We’ve been intrigued of late by two questions: (1) What is the brightness (reflectance) of an average scene? and (2) How many scenes qualify as average? The obvious answer to the first question is that average scenes are 18% reflective—after all, Kodak’s ubiquitous 18% gray card has served as proxy subject matter for decades. But the card has an odd feature: Sometimes the instructions that accompany it tell a photographer to use camera settings directly as read from the card. Sometimes, however, they say to note those settings, then open up half a stop. That curious proviso, when it is included in the instructions, suggests the 18% gray card is not dark enough. If it were a half-stop darker, which would make it 13% gray, there would be no need to open up that half stop; the reading could be used directly. So perhaps an average scene is only 13% reflective, not 18%? If you Google “average scene reflectance,” you are rapidly immersed in a debate about this very question.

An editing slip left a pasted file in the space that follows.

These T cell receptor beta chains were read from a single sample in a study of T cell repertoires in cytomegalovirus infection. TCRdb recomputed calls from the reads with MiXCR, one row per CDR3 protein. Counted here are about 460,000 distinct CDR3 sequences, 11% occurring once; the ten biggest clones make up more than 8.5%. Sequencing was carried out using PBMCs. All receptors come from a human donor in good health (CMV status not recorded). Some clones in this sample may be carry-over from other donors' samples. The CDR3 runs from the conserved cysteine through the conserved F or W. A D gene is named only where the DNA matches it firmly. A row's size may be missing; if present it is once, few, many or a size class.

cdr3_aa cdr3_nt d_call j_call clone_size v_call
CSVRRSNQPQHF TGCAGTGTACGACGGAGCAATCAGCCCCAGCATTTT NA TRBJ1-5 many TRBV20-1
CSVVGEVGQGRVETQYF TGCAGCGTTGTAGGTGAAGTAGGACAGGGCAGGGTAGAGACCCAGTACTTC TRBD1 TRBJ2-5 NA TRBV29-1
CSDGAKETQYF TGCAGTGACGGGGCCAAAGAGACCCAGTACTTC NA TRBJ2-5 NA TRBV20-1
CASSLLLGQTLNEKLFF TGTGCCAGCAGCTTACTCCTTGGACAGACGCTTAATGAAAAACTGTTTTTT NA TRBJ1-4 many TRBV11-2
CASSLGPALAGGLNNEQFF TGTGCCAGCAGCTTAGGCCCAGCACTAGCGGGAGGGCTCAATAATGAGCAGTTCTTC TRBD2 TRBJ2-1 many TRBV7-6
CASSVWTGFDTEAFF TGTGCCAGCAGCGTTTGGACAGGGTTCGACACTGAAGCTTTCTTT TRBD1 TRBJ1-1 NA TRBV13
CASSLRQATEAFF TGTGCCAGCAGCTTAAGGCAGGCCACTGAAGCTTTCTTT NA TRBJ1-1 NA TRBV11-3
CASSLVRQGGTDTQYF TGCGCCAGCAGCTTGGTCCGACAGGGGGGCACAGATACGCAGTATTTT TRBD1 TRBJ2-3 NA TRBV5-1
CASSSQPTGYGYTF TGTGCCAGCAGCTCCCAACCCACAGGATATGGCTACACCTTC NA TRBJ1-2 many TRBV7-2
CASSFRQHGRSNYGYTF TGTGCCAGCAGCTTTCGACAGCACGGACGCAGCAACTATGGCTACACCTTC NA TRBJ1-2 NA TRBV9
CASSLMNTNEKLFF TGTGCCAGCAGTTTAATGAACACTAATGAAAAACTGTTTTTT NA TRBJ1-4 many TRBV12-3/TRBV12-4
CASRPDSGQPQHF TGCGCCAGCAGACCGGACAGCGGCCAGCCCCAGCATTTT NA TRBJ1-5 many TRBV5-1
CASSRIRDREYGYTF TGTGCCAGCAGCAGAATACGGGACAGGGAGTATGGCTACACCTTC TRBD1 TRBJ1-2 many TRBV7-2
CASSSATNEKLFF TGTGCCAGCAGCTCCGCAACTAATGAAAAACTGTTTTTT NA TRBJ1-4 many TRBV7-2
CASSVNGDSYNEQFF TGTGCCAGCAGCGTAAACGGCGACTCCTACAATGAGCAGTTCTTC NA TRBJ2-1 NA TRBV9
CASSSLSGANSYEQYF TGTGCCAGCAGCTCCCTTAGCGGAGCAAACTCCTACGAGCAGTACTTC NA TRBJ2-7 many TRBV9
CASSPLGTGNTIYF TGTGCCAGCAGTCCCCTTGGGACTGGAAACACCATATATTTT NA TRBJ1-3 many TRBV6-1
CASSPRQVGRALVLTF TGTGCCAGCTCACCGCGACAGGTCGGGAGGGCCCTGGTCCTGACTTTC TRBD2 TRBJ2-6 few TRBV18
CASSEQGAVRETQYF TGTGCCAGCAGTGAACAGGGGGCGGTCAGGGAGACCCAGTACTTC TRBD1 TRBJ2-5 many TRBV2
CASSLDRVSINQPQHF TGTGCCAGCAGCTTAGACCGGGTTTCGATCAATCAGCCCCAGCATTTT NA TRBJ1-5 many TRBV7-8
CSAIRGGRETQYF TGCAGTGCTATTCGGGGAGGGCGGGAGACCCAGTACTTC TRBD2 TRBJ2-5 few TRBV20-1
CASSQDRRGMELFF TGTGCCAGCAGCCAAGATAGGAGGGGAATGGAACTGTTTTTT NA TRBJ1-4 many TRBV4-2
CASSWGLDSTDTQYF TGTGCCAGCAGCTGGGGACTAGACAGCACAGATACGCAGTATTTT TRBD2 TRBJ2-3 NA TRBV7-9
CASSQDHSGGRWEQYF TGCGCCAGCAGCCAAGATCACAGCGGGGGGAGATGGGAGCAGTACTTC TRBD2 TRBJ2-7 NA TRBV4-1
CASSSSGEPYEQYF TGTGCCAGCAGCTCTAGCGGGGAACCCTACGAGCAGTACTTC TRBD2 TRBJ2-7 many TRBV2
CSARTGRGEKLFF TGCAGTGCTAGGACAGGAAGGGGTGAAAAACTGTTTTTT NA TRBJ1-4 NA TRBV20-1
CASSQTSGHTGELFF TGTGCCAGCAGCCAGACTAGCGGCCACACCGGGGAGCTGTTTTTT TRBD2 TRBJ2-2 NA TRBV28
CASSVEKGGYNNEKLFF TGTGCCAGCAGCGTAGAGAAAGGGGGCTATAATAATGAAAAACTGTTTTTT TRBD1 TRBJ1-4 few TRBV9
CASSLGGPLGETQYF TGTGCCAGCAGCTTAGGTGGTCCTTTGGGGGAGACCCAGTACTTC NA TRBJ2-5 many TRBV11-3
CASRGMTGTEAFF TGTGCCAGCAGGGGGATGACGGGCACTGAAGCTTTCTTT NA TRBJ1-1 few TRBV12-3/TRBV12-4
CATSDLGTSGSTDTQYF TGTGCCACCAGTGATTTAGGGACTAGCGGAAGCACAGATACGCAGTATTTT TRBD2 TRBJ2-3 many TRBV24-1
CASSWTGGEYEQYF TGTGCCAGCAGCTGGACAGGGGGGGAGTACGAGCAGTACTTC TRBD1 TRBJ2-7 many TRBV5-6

To satisfy our curiosity we turned to Photoshop. Every pixel in an 8-bit digital image has a brightness value (BV) between 0 and 255 assigned to it. Photoshop reports the average BV for all the pixels in an image under the heading “Mean” on the expanded view of its histogram palette. We opened 150 digital photos we had taken outdoors in the Galapagos Islands and noted the average BV for each image. Brighter, more reflective scenes give rise to larger average brightness values and vice- versa—but how can one convert between BV in the image and reflectance (R) in the scene?